When successful business man Lee Warren suspects his wife is having an affair, he sets out find her lover, kill him, and make it look like suicide. Complications set in, when he finds out ... See full summary »
A small-time gambler on the run from the law, hides in his ex-wife's house, accidentally kills a drunken detective during a fight and uses his ex-wife as a hostage during the final shootout with the LAPD.
During WW II, one of the hits of the London stage is a play about a murderer who strangles his victims. The actor who plays the strangler identifies so strongly with his part that when he receives a blow to the head during a bombing raid, he believes that he actually is the strangler.Written by
The was a British film portraying a stage actor who is hit on the head during a bombing in World War II raid on London and then acts the "strangler" in the play he's in, forgetting that he's just an actor. It's an interesting premise. Most of the plot was pretty obvious but there was a twist or two thrown in which kept my attention.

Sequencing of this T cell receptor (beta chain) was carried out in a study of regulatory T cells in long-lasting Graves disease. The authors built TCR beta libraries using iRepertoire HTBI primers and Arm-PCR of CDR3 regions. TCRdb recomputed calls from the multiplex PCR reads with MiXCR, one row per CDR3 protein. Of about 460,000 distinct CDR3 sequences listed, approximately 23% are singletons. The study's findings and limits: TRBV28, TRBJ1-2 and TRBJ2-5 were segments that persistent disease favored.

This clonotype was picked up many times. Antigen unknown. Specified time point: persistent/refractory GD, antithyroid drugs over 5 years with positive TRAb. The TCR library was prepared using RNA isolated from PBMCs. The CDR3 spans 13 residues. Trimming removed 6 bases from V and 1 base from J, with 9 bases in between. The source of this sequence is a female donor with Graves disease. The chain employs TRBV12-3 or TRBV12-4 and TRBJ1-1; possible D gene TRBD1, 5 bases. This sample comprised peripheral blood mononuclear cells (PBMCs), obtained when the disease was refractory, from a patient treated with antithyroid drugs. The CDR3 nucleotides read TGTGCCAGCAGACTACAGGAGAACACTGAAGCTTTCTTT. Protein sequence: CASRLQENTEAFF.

However, to be honest, after about 40 minutes my mind started to wander, as the movie just plodded along. A story about a guy with "multiple personalities," so to speak, someone who can't distinguish anymore between fact and fiction, and winds up thinking he's "the Brighton Strangler" should have been a lot more interesting than it was. At 67 total minutes, there is no excuse for this to be a boring movie.
John Loder is good in the lead as "Reginald Parker/Edward Gray," but the story doesn't live up to his performance. It just sags, big-time, in that middle section. There are major plot holes in here, too. The guy plays a "famous" actor yet no one recognizes him. I bet if someone re-made this story, it could a chilling one.
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